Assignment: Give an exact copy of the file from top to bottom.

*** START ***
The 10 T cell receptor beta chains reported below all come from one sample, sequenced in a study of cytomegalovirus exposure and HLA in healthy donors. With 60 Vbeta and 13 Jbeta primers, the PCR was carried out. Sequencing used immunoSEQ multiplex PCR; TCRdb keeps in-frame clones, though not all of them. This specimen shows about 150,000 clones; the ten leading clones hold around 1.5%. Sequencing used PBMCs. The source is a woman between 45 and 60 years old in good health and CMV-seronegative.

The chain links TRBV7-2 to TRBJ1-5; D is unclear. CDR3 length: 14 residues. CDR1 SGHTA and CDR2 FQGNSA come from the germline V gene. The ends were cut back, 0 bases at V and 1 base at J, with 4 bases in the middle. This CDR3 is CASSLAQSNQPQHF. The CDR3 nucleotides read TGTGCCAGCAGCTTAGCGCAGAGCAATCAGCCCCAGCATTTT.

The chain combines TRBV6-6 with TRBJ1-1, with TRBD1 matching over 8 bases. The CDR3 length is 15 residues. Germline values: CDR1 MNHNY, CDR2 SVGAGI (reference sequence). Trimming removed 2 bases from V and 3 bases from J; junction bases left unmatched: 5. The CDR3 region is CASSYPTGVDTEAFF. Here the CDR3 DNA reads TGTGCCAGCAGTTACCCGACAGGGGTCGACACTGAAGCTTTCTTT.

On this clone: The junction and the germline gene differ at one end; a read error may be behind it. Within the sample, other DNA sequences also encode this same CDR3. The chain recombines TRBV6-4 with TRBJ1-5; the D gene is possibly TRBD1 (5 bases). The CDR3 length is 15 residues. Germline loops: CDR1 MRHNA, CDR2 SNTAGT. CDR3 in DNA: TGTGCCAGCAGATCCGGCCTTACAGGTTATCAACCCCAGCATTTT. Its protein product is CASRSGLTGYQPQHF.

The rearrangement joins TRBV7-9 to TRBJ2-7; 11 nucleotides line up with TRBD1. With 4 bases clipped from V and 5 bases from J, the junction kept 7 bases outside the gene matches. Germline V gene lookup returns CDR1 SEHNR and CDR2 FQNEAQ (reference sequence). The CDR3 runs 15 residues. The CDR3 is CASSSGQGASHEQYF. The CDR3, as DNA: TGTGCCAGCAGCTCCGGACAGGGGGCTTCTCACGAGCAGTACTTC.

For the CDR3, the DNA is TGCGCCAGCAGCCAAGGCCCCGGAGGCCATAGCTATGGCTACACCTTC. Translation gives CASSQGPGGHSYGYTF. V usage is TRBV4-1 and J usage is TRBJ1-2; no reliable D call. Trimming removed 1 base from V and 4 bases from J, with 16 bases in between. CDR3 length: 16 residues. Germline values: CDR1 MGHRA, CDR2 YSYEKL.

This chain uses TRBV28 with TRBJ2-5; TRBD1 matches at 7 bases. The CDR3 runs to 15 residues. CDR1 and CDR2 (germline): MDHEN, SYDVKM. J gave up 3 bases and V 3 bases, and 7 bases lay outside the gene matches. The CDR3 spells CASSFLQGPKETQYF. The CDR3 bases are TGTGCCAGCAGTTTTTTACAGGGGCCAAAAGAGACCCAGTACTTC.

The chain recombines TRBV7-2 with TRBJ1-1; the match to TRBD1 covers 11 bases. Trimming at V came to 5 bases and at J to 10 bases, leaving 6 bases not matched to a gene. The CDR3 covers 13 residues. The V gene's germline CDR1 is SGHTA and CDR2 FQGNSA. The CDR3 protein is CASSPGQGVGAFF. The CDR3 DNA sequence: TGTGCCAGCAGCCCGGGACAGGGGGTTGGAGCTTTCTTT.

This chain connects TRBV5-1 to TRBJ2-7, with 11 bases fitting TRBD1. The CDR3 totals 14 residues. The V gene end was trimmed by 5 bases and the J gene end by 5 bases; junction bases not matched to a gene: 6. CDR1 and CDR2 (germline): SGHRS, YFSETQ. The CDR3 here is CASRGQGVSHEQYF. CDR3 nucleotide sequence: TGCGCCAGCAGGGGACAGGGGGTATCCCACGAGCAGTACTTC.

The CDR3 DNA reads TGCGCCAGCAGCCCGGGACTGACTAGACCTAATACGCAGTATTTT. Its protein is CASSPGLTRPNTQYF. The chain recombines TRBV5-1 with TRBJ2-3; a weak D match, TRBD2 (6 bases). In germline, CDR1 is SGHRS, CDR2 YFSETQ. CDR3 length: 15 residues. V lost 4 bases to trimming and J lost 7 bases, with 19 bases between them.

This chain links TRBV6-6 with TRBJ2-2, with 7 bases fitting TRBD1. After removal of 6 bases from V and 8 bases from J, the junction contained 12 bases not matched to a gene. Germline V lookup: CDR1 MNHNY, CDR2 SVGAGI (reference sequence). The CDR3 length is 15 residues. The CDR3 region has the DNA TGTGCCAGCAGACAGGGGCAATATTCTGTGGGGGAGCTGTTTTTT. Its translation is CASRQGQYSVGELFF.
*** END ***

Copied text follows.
The 10 T cell receptor beta chains reported below all come from one sample, sequenced in a study of cytomegalovirus exposure and HLA in healthy donors. With 60 Vbeta and 13 Jbeta primers, the PCR was carried out. Sequencing used immunoSEQ multiplex PCR; TCRdb keeps in-frame clones, though not all of them. This specimen shows about 150,000 clones; the ten leading clones hold around 1.5%. Sequencing used PBMCs. The source is a woman between 45 and 60 years old in good health and CMV-seronegative.

The chain links TRBV7-2 to TRBJ1-5; D is unclear. CDR3 length: 14 residues. CDR1 SGHTA and CDR2 FQGNSA come from the germline V gene. The ends were cut back, 0 bases at V and 1 base at J, with 4 bases in the middle. This CDR3 is CASSLAQSNQPQHF. The CDR3 nucleotides read TGTGCCAGCAGCTTAGCGCAGAGCAATCAGCCCCAGCATTTT.

The chain combines TRBV6-6 with TRBJ1-1, with TRBD1 matching over 8 bases. The CDR3 length is 15 residues. Germline values: CDR1 MNHNY, CDR2 SVGAGI (reference sequence). Trimming removed 2 bases from V and 3 bases from J; junction bases left unmatched: 5. The CDR3 region is CASSYPTGVDTEAFF. Here the CDR3 DNA reads TGTGCCAGCAGTTACCCGACAGGGGTCGACACTGAAGCTTTCTTT.

On this clone: The junction and the germline gene differ at one end; a read error may be behind it. Within the sample, other DNA sequences also encode this same CDR3. The chain recombines TRBV6-4 with TRBJ1-5; the D gene is possibly TRBD1 (5 bases). The CDR3 length is 15 residues. Germline loops: CDR1 MRHNA, CDR2 SNTAGT. CDR3 in DNA: TGTGCCAGCAGATCCGGCCTTACAGGTTATCAACCCCAGCATTTT. Its protein product is CASRSGLTGYQPQHF.

The rearrangement joins TRBV7-9 to TRBJ2-7; 11 nucleotides line up with TRBD1. With 4 bases clipped from V and 5 bases from J, the junction kept 7 bases outside the gene matches. Germline V gene lookup returns CDR1 SEHNR and CDR2 FQNEAQ (reference sequence). The CDR3 runs 15 residues. The CDR3 is CASSSGQGASHEQYF. The CDR3, as DNA: TGTGCCAGCAGCTCCGGACAGGGGGCTTCTCACGAGCAGTACTTC.

For the CDR3, the DNA is TGCGCCAGCAGCCAAGGCCCCGGAGGCCATAGCTATGGCTACACCTTC. Translation gives CASSQGPGGHSYGYTF. V usage is TRBV4-1 and J usage is TRBJ1-2; no reliable D call. Trimming removed 1 base from V and 4 bases from J, with 16 bases in between. CDR3 length: 16 residues. Germline values: CDR1 MGHRA, CDR2 YSYEKL.

This chain uses TRBV28 with TRBJ2-5; TRBD1 matches at 7 bases. The CDR3 runs to 15 residues. CDR1 and CDR2 (germline): MDHEN, SYDVKM. J gave up 3 bases and V 3 bases, and 7 bases lay outside the gene matches. The CDR3 spells CASSFLQGPKETQYF. The CDR3 bases are TGTGCCAGCAGTTTTTTACAGGGGCCAAAAGAGACCCAGTACTTC.

The chain recombines TRBV7-2 with TRBJ1-1; the match to TRBD1 covers 11 bases. Trimming at V came to 5 bases and at J to 10 bases, leaving 6 bases not matched to a gene. The CDR3 covers 13 residues. The V gene's germline CDR1 is SGHTA and CDR2 FQGNSA. The CDR3 protein is CASSPGQGVGAFF. The CDR3 DNA sequence: TGTGCCAGCAGCCCGGGACAGGGGGTTGGAGCTTTCTTT.

This chain connects TRBV5-1 to TRBJ2-7, with 11 bases fitting TRBD1. The CDR3 totals 14 residues. The V gene end was trimmed by 5 bases and the J gene end by 5 bases; junction bases not matched to a gene: 6. CDR1 and CDR2 (germline): SGHRS, YFSETQ. The CDR3 here is CASRGQGVSHEQYF. CDR3 nucleotide sequence: TGCGCCAGCAGGGGACAGGGGGTATCCCACGAGCAGTACTTC.

The CDR3 DNA reads TGCGCCAGCAGCCCGGGACTGACTAGACCTAATACGCAGTATTTT. Its protein is CASSPGLTRPNTQYF. The chain recombines TRBV5-1 with TRBJ2-3; a weak D match, TRBD2 (6 bases). In germline, CDR1 is SGHRS, CDR2 YFSETQ. CDR3 length: 15 residues. V lost 4 bases to trimming and J lost 7 bases, with 19 bases between them.

This chain links TRBV6-6 with TRBJ2-2, with 7 bases fitting TRBD1. After removal of 6 bases from V and 8 bases from J, the junction contained 12 bases not matched to a gene. Germline V lookup: CDR1 MNHNY, CDR2 SVGAGI (reference sequence). The CDR3 length is 15 residues. The CDR3 region has the DNA TGTGCCAGCAGACAGGGGCAATATTCTGTGGGGGAGCTGTTTTTT. Its translation is CASRQGQYSVGELFF.